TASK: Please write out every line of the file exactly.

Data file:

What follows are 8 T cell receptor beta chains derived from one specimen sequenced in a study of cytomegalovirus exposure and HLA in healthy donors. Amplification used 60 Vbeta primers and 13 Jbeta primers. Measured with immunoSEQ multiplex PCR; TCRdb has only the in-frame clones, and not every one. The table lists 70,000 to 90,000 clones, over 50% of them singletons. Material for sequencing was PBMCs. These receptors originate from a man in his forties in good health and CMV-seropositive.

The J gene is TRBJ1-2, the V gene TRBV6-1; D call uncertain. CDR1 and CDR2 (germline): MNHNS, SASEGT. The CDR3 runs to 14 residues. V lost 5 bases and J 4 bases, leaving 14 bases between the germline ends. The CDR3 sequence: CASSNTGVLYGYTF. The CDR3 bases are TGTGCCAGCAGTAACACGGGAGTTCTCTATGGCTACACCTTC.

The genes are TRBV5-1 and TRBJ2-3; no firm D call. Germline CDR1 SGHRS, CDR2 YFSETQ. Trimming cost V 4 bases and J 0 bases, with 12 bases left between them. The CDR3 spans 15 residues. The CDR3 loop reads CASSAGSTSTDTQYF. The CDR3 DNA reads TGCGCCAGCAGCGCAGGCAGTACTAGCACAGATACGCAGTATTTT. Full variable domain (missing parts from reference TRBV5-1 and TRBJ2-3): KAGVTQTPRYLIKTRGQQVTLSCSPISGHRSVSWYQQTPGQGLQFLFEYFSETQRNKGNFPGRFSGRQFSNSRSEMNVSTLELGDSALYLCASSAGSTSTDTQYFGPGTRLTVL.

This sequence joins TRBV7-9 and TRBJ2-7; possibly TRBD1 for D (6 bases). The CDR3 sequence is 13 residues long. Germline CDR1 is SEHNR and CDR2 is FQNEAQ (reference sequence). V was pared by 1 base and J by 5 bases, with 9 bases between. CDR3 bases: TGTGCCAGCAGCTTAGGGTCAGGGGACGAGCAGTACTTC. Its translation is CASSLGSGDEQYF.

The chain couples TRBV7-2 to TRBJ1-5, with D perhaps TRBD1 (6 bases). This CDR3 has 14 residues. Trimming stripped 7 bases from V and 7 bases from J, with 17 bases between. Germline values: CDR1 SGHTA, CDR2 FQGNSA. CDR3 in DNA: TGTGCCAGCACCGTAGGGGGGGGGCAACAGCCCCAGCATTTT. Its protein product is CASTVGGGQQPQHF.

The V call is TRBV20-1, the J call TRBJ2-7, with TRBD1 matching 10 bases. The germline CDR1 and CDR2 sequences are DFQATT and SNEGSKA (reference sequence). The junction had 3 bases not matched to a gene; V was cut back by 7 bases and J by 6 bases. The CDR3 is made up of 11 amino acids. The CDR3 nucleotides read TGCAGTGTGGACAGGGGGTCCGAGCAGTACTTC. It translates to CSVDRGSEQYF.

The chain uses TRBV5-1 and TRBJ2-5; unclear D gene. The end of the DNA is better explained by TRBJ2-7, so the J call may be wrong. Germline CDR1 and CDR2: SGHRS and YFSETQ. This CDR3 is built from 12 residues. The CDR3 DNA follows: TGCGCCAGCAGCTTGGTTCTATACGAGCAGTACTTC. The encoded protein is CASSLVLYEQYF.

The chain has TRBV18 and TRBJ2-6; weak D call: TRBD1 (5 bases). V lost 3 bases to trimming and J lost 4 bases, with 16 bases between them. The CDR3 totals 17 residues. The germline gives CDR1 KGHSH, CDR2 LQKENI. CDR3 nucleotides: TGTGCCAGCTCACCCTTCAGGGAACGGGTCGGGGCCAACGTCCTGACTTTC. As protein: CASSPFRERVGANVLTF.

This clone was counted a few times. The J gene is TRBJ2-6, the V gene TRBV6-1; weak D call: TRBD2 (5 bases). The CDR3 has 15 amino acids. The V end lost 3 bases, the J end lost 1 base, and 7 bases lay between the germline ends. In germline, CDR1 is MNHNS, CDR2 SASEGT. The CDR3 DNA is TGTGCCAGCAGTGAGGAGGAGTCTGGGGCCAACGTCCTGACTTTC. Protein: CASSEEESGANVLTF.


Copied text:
What follows are 8 T cell receptor beta chains derived from one specimen sequenced in a study of cytomegalovirus exposure and HLA in healthy donors. Amplification used 60 Vbeta primers and 13 Jbeta primers. Measured with immunoSEQ multiplex PCR; TCRdb has only the in-frame clones, and not every one. The table lists 70,000 to 90,000 clones, over 50% of them singletons. Material for sequencing was PBMCs. These receptors originate from a man in his forties in good health and CMV-seropositive.

The J gene is TRBJ1-2, the V gene TRBV6-1; D call uncertain. CDR1 and CDR2 (germline): MNHNS, SASEGT. The CDR3 runs to 14 residues. V lost 5 bases and J 4 bases, leaving 14 bases between the germline ends. The CDR3 sequence: CASSNTGVLYGYTF. The CDR3 bases are TGTGCCAGCAGTAACACGGGAGTTCTCTATGGCTACACCTTC.

The genes are TRBV5-1 and TRBJ2-3; no firm D call. Germline CDR1 SGHRS, CDR2 YFSETQ. Trimming cost V 4 bases and J 0 bases, with 12 bases left between them. The CDR3 spans 15 residues. The CDR3 loop reads CASSAGSTSTDTQYF. The CDR3 DNA reads TGCGCCAGCAGCGCAGGCAGTACTAGCACAGATACGCAGTATTTT. Full variable domain (missing parts from reference TRBV5-1 and TRBJ2-3): KAGVTQTPRYLIKTRGQQVTLSCSPISGHRSVSWYQQTPGQGLQFLFEYFSETQRNKGNFPGRFSGRQFSNSRSEMNVSTLELGDSALYLCASSAGSTSTDTQYFGPGTRLTVL.

This sequence joins TRBV7-9 and TRBJ2-7; possibly TRBD1 for D (6 bases). The CDR3 sequence is 13 residues long. Germline CDR1 is SEHNR and CDR2 is FQNEAQ (reference sequence). V was pared by 1 base and J by 5 bases, with 9 bases between. CDR3 bases: TGTGCCAGCAGCTTAGGGTCAGGGGACGAGCAGTACTTC. Its translation is CASSLGSGDEQYF.

The chain couples TRBV7-2 to TRBJ1-5, with D perhaps TRBD1 (6 bases). This CDR3 has 14 residues. Trimming stripped 7 bases from V and 7 bases from J, with 17 bases between. Germline values: CDR1 SGHTA, CDR2 FQGNSA. CDR3 in DNA: TGTGCCAGCACCGTAGGGGGGGGGCAACAGCCCCAGCATTTT. Its protein product is CASTVGGGQQPQHF.

The V call is TRBV20-1, the J call TRBJ2-7, with TRBD1 matching 10 bases. The germline CDR1 and CDR2 sequences are DFQATT and SNEGSKA (reference sequence). The junction had 3 bases not matched to a gene; V was cut back by 7 bases and J by 6 bases. The CDR3 is made up of 11 amino acids. The CDR3 nucleotides read TGCAGTGTGGACAGGGGGTCCGAGCAGTACTTC. It translates to CSVDRGSEQYF.

The chain uses TRBV5-1 and TRBJ2-5; unclear D gene. The end of the DNA is better explained by TRBJ2-7, so the J call may be wrong. Germline CDR1 and CDR2: SGHRS and YFSETQ. This CDR3 is built from 12 residues. The CDR3 DNA follows: TGCGCCAGCAGCTTGGTTCTATACGAGCAGTACTTC. The encoded protein is CASSLVLYEQYF.

The chain has TRBV18 and TRBJ2-6; weak D call: TRBD1 (5 bases). V lost 3 bases to trimming and J lost 4 bases, with 16 bases between them. The CDR3 totals 17 residues. The germline gives CDR1 KGHSH, CDR2 LQKENI. CDR3 nucleotides: TGTGCCAGCTCACCCTTCAGGGAACGGGTCGGGGCCAACGTCCTGACTTTC. As protein: CASSPFRERVGANVLTF.

This clone was counted a few times. The J gene is TRBJ2-6, the V gene TRBV6-1; weak D call: TRBD2 (5 bases). The CDR3 has 15 amino acids. The V end lost 3 bases, the J end lost 1 base, and 7 bases lay between the germline ends. In germline, CDR1 is MNHNS, CDR2 SASEGT. The CDR3 DNA is TGTGCCAGCAGTGAGGAGGAGTCTGGGGCCAACGTCCTGACTTTC. Protein: CASSEEESGANVLTF.